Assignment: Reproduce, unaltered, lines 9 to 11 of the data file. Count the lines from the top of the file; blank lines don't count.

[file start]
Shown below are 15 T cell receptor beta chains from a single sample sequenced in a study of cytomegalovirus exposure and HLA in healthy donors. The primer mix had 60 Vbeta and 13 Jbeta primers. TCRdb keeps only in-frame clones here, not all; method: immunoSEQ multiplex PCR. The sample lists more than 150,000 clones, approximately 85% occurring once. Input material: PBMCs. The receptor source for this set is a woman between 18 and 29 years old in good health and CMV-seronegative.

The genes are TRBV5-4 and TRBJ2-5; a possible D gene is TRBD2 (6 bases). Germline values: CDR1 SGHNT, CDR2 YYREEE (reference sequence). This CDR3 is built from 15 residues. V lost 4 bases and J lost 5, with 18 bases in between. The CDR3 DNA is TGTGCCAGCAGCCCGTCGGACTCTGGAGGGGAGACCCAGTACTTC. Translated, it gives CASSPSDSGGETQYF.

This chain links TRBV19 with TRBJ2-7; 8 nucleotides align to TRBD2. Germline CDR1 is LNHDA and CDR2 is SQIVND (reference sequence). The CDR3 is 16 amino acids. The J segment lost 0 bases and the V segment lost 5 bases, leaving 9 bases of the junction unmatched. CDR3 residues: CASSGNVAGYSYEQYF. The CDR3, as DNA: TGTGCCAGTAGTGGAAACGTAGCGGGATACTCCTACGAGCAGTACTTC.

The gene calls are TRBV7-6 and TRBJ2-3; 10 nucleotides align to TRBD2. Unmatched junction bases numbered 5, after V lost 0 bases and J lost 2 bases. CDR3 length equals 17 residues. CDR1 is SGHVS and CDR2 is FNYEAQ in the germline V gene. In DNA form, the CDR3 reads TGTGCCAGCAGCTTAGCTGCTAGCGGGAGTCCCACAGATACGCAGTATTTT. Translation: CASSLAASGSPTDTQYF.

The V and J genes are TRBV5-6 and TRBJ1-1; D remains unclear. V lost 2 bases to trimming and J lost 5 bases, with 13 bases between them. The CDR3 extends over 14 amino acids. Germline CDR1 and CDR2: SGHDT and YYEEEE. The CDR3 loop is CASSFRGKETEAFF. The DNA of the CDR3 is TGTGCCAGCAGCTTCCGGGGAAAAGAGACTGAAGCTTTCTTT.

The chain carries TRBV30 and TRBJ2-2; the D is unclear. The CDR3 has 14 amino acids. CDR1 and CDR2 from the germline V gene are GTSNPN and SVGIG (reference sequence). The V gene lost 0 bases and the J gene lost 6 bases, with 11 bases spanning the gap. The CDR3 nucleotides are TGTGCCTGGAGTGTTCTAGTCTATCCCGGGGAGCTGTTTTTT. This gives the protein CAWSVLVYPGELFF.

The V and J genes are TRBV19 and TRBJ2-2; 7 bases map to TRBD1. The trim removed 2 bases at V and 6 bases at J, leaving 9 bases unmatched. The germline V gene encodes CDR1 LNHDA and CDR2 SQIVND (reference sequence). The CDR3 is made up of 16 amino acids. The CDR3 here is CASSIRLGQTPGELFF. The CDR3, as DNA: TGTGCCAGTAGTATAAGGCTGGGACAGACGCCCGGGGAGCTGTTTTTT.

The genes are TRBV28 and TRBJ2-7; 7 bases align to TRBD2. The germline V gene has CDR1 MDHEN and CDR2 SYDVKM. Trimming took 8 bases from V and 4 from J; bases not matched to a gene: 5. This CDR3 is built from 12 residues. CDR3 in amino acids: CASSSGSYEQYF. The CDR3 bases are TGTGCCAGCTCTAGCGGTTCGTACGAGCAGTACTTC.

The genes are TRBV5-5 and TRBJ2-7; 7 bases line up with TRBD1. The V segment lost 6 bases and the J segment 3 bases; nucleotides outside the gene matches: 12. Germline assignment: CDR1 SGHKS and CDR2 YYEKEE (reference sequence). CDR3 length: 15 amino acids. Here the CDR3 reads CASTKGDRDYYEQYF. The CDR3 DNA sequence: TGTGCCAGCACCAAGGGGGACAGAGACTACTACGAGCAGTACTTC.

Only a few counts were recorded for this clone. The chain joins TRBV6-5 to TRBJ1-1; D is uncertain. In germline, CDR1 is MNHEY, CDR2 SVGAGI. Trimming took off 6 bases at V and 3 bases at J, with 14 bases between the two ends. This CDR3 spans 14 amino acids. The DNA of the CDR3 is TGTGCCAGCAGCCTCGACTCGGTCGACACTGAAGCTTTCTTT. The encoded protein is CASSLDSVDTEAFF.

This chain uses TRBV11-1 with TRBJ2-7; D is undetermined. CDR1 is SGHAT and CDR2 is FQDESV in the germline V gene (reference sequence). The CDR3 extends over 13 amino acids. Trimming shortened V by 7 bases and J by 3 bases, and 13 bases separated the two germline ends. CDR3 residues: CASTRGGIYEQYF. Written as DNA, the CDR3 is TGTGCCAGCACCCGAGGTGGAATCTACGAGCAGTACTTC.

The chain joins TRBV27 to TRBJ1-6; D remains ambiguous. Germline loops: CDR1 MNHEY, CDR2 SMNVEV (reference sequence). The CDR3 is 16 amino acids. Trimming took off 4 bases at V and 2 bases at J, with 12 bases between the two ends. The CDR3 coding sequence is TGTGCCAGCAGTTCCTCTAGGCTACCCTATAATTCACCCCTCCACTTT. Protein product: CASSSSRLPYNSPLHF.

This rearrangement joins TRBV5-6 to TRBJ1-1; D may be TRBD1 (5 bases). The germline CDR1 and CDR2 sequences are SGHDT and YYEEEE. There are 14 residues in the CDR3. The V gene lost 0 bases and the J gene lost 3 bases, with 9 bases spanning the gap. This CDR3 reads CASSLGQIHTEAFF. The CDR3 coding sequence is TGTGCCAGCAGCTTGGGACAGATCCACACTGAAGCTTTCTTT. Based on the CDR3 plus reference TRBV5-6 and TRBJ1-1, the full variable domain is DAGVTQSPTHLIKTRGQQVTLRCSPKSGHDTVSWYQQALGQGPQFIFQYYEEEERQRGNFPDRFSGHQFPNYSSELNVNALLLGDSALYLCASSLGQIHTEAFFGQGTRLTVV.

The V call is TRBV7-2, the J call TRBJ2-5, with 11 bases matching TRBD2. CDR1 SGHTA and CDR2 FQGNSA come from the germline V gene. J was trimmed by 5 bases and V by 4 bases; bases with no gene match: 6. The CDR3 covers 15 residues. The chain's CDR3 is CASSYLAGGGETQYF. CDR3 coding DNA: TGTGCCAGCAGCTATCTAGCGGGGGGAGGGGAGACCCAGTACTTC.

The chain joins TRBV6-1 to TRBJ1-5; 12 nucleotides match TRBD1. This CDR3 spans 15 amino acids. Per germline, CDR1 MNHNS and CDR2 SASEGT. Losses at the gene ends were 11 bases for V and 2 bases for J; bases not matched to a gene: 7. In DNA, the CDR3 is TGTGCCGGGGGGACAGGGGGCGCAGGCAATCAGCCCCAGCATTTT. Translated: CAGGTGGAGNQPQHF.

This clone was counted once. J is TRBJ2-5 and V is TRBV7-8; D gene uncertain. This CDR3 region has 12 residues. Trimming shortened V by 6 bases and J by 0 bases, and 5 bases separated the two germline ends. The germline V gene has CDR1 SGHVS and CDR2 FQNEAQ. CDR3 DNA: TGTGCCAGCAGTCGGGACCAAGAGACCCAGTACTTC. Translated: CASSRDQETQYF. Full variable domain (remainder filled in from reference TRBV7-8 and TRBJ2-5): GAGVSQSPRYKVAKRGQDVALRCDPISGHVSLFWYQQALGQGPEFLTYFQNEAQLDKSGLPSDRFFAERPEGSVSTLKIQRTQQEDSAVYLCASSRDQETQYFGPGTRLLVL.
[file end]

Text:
The genes are TRBV5-5 and TRBJ2-7; 7 bases line up with TRBD1. The V segment lost 6 bases and the J segment 3 bases; nucleotides outside the gene matches: 12. Germline assignment: CDR1 SGHKS and CDR2 YYEKEE (reference sequence). CDR3 length: 15 amino acids. Here the CDR3 reads CASTKGDRDYYEQYF. The CDR3 DNA sequence: TGTGCCAGCACCAAGGGGGACAGAGACTACTACGAGCAGTACTTC.

Only a few counts were recorded for this clone. The chain joins TRBV6-5 to TRBJ1-1; D is uncertain. In germline, CDR1 is MNHEY, CDR2 SVGAGI. Trimming took off 6 bases at V and 3 bases at J, with 14 bases between the two ends. This CDR3 spans 14 amino acids. The DNA of the CDR3 is TGTGCCAGCAGCCTCGACTCGGTCGACACTGAAGCTTTCTTT. The encoded protein is CASSLDSVDTEAFF.

This chain uses TRBV11-1 with TRBJ2-7; D is undetermined. CDR1 is SGHAT and CDR2 is FQDESV in the germline V gene (reference sequence). The CDR3 extends over 13 amino acids. Trimming shortened V by 7 bases and J by 3 bases, and 13 bases separated the two germline ends. CDR3 residues: CASTRGGIYEQYF. Written as DNA, the CDR3 is TGTGCCAGCACCCGAGGTGGAATCTACGAGCAGTACTTC.